Women and the Bishops

November 19, 1992

As Baltimore Archbishop William H. Keeler was elected president of the National Conference of Catholic Bishops, his fellow prelates gave him a reprieve of sorts by tabling a controversial nine-year effort to write a pastoral letter addressing issues concerning women and the Catholic church.

After four drafts, each one increasingly conservative, the letter was put to a vote yesterday and fell short of the needed two-thirds majority. The bishops then agreed to a compromise study of the issues in committee. Those actions helped defuse a situation that many Catholics feared could have alienated thousands of women from the church.

Catholic theology speaks not just of ecclesia docens, the teaching church, but also of ecclesia discens, the learning church. So it was appropriate the bishops began this effort by soliciting the opinions and hearing the concerns of 75,000 Catholic women around the country.

But once they had prepared an initial draft of their letter, they ran into problems with Rome. In introducing the most recent version on Monday, Bishop Joseph L. Imesch of Joliet, Ill., noted that the project had managed to "alienate at one time or another every identifiable male or female group."

At the heart of any discussion of women and the church is the issue of ordination, and the Vatican insisted that the letter reflect the church's steadfast opposition to change on this issue. Last week, when the Church of England voted to ordain women to the priesthood, the Vatican warned that the move put a serious obstacle in the path of efforts to reunite the two churches.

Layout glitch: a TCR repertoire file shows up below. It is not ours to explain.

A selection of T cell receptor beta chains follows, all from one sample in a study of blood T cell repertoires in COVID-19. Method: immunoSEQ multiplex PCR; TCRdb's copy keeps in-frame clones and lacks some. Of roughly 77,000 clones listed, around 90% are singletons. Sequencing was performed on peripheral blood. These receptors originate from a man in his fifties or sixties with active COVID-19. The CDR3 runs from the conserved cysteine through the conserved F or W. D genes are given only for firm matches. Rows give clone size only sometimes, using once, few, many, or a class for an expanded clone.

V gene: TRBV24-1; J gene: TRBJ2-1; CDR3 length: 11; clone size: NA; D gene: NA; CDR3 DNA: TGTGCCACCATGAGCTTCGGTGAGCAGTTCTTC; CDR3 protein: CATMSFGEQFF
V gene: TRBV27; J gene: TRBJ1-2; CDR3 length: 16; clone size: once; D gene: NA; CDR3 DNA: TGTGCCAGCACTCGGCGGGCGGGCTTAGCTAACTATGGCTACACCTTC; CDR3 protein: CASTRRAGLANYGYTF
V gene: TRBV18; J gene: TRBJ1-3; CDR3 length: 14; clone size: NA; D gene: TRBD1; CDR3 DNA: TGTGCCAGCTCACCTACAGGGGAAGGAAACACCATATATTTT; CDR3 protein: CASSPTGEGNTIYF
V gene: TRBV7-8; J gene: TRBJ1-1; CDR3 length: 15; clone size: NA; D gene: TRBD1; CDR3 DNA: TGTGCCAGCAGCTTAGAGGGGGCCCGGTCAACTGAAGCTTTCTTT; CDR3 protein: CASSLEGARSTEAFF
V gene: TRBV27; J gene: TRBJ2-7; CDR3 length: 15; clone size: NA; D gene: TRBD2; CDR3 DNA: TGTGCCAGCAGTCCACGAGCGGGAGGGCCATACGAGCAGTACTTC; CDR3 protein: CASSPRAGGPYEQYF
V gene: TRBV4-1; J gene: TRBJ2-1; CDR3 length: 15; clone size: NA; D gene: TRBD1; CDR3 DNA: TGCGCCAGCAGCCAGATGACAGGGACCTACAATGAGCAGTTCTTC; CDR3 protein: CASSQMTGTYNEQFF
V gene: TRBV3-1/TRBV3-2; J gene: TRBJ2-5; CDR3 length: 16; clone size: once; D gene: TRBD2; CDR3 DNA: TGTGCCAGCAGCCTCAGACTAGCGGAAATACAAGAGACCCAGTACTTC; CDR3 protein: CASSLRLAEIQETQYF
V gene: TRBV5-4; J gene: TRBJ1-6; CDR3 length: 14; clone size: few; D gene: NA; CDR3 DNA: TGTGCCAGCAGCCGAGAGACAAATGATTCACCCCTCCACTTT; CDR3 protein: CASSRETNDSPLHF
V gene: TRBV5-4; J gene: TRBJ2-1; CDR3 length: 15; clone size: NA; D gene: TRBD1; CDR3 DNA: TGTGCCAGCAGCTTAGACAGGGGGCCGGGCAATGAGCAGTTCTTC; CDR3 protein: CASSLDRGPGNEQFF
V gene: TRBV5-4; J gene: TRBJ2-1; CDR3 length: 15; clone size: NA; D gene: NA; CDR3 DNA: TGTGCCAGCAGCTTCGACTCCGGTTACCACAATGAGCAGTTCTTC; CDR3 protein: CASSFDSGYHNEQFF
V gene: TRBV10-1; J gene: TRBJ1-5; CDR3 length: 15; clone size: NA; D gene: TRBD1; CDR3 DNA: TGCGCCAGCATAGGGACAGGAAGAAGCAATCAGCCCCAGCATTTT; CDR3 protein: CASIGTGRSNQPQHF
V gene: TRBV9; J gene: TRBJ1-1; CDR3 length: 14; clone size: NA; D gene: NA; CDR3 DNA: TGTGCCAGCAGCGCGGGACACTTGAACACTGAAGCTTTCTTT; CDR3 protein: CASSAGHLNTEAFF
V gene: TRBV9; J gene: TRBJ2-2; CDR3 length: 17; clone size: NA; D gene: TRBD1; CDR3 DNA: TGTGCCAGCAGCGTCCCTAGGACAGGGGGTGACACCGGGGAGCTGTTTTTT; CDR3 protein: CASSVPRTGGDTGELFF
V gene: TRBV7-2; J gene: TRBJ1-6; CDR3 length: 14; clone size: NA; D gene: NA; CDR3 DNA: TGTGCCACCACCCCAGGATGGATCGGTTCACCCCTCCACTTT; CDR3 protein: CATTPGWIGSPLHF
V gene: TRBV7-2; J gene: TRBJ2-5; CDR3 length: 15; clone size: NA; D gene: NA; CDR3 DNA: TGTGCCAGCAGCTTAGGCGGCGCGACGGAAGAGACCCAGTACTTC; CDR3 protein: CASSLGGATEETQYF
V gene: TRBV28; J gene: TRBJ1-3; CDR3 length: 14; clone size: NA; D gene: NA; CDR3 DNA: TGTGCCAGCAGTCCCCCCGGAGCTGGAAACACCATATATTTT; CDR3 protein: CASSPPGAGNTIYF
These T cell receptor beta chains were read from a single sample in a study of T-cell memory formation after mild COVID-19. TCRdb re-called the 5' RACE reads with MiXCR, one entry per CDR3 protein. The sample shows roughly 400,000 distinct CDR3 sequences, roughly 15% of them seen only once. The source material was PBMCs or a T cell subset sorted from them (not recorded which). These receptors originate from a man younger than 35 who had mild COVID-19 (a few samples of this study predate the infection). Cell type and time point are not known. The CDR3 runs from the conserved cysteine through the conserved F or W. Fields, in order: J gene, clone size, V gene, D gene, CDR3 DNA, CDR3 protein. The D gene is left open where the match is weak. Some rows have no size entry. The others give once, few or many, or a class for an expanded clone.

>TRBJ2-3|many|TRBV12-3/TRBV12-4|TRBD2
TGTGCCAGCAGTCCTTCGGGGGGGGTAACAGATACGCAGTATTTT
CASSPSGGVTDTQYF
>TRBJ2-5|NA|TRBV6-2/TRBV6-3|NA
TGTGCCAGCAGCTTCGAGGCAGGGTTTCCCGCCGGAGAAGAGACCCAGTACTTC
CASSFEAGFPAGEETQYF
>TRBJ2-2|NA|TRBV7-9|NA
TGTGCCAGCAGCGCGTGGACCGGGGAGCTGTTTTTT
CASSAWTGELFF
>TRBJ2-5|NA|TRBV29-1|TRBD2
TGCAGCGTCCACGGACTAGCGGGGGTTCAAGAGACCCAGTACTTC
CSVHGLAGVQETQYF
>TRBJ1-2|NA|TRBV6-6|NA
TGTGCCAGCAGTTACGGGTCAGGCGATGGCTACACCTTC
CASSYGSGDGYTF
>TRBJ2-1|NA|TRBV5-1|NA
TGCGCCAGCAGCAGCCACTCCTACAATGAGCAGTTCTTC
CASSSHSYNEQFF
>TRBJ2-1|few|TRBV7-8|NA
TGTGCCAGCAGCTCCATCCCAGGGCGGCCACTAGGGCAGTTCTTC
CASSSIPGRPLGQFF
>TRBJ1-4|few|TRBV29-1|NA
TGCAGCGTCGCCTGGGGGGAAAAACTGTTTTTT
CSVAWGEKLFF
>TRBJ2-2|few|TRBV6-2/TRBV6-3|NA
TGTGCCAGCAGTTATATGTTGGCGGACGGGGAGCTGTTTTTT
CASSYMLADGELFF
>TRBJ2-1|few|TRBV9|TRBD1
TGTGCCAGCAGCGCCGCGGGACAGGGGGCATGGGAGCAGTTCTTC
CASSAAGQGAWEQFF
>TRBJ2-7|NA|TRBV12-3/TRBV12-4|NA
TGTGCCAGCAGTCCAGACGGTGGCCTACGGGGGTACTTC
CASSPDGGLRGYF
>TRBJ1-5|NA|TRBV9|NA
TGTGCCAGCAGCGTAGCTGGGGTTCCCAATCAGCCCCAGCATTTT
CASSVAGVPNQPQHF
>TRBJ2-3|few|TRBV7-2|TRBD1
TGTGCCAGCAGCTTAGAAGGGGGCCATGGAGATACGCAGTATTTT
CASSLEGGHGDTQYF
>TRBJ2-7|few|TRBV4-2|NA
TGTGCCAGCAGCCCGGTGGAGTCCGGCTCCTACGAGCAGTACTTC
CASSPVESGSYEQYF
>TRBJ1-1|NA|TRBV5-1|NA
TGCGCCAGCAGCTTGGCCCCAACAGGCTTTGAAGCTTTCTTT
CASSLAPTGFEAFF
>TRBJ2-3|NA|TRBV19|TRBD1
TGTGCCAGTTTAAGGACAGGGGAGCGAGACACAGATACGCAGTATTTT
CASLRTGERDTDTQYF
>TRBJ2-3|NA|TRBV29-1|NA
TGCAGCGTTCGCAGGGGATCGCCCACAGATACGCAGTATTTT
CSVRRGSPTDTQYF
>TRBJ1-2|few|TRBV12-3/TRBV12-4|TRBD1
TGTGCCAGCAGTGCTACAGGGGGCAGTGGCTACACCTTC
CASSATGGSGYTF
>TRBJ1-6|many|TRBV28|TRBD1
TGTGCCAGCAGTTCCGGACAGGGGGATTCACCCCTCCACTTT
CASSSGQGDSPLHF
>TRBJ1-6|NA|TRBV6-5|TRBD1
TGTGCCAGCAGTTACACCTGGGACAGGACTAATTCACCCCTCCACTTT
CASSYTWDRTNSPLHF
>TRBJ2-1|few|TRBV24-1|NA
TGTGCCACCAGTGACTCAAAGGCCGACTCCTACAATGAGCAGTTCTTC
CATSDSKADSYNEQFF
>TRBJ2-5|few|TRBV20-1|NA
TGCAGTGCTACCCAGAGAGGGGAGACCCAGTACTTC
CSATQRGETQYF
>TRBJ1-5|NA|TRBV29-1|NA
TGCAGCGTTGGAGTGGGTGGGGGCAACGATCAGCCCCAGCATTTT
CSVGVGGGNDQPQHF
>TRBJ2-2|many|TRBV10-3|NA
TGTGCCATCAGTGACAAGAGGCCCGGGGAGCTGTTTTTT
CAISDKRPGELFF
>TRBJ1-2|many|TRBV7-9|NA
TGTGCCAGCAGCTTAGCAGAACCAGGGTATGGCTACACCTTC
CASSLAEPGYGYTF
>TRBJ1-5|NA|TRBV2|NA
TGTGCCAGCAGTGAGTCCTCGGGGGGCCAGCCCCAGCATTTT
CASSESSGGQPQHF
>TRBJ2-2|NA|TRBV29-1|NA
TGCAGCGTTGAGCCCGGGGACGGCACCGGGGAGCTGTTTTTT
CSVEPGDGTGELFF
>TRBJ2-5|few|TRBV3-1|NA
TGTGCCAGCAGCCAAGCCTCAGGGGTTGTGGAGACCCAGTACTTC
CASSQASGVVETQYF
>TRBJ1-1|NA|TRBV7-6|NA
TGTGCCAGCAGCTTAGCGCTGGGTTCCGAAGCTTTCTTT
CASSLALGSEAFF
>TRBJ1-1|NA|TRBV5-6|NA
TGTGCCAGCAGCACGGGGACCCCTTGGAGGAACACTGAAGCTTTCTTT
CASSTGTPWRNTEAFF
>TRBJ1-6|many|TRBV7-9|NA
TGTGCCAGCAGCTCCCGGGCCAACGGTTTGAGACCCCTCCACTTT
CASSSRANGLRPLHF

Even so, Anglicans are moving ahead to resolve an issue that has rankled their membership for almost two decades and one that in recent years has divided them from their American counterpart, the Episcopal Church. Although traditionalists who oppose the move are threatening a schism, demographic evidence suggests the greater threat to the church lies in refusing to change. Great Britain is largely a secular society today. Regular attendance at services of the state-supported church has dropped to about 1.1 million -- less than 3 percent of the adult British population.

Theologians -- Catholic and Protestant -- who examine the scriptural and traditional basis for the ban find the case against women priests less and less convincing. So even if the American Catholic bishops have found a relatively graceful way out of their current dilemma, virtually no one assumes that the issue has been resolved for all time.

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